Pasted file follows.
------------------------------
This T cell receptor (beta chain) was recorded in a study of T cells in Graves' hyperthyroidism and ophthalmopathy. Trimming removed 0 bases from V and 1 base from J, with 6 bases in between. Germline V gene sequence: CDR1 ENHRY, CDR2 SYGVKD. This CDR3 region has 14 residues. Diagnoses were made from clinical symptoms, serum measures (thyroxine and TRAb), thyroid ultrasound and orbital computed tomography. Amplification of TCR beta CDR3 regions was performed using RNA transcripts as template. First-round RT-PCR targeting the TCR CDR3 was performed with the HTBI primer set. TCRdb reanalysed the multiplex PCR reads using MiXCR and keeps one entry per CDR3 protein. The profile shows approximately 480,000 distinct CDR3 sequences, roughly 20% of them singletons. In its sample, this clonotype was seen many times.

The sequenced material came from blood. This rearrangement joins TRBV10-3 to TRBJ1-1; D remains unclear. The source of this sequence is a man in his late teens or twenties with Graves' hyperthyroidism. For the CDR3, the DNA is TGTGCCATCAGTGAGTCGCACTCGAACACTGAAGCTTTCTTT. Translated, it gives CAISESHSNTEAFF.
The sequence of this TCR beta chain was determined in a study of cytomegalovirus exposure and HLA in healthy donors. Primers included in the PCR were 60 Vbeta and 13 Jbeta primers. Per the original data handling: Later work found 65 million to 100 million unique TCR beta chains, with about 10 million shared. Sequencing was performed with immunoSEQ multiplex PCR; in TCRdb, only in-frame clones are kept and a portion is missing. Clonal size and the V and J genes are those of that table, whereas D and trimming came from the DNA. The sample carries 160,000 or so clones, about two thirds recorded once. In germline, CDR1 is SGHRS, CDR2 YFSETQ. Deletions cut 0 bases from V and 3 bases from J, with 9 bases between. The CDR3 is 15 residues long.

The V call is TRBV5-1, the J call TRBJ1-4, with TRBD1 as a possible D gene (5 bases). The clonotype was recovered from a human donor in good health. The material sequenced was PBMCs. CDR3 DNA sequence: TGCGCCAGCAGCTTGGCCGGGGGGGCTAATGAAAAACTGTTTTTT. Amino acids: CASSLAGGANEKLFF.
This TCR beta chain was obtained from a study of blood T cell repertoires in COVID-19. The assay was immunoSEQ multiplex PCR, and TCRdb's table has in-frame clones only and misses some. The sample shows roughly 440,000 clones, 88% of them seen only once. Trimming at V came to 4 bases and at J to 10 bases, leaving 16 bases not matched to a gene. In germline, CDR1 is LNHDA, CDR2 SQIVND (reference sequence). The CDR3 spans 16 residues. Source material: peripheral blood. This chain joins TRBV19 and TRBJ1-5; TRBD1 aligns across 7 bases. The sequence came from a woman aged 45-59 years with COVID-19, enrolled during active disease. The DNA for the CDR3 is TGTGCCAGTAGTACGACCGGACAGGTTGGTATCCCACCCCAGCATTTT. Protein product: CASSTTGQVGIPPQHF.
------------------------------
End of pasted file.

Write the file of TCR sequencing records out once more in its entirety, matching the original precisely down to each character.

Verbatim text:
This T cell receptor (beta chain) was recorded in a study of T cells in Graves' hyperthyroidism and ophthalmopathy. Trimming removed 0 bases from V and 1 base from J, with 6 bases in between. Germline V gene sequence: CDR1 ENHRY, CDR2 SYGVKD. This CDR3 region has 14 residues. Diagnoses were made from clinical symptoms, serum measures (thyroxine and TRAb), thyroid ultrasound and orbital computed tomography. Amplification of TCR beta CDR3 regions was performed using RNA transcripts as template. First-round RT-PCR targeting the TCR CDR3 was performed with the HTBI primer set. TCRdb reanalysed the multiplex PCR reads using MiXCR and keeps one entry per CDR3 protein. The profile shows approximately 480,000 distinct CDR3 sequences, roughly 20% of them singletons. In its sample, this clonotype was seen many times.

The sequenced material came from blood. This rearrangement joins TRBV10-3 to TRBJ1-1; D remains unclear. The source of this sequence is a man in his late teens or twenties with Graves' hyperthyroidism. For the CDR3, the DNA is TGTGCCATCAGTGAGTCGCACTCGAACACTGAAGCTTTCTTT. Translated, it gives CAISESHSNTEAFF.
The sequence of this TCR beta chain was determined in a study of cytomegalovirus exposure and HLA in healthy donors. Primers included in the PCR were 60 Vbeta and 13 Jbeta primers. Per the original data handling: Later work found 65 million to 100 million unique TCR beta chains, with about 10 million shared. Sequencing was performed with immunoSEQ multiplex PCR; in TCRdb, only in-frame clones are kept and a portion is missing. Clonal size and the V and J genes are those of that table, whereas D and trimming came from the DNA. The sample carries 160,000 or so clones, about two thirds recorded once. In germline, CDR1 is SGHRS, CDR2 YFSETQ. Deletions cut 0 bases from V and 3 bases from J, with 9 bases between. The CDR3 is 15 residues long.

The V call is TRBV5-1, the J call TRBJ1-4, with TRBD1 as a possible D gene (5 bases). The clonotype was recovered from a human donor in good health. The material sequenced was PBMCs. CDR3 DNA sequence: TGCGCCAGCAGCTTGGCCGGGGGGGCTAATGAAAAACTGTTTTTT. Amino acids: CASSLAGGANEKLFF.
This TCR beta chain was obtained from a study of blood T cell repertoires in COVID-19. The assay was immunoSEQ multiplex PCR, and TCRdb's table has in-frame clones only and misses some. The sample shows roughly 440,000 clones, 88% of them seen only once. Trimming at V came to 4 bases and at J to 10 bases, leaving 16 bases not matched to a gene. In germline, CDR1 is LNHDA, CDR2 SQIVND (reference sequence). The CDR3 spans 16 residues. Source material: peripheral blood. This chain joins TRBV19 and TRBJ1-5; TRBD1 aligns across 7 bases. The sequence came from a woman aged 45-59 years with COVID-19, enrolled during active disease. The DNA for the CDR3 is TGTGCCAGTAGTACGACCGGACAGGTTGGTATCCCACCCCAGCATTTT. Protein product: CASSTTGQVGIPPQHF.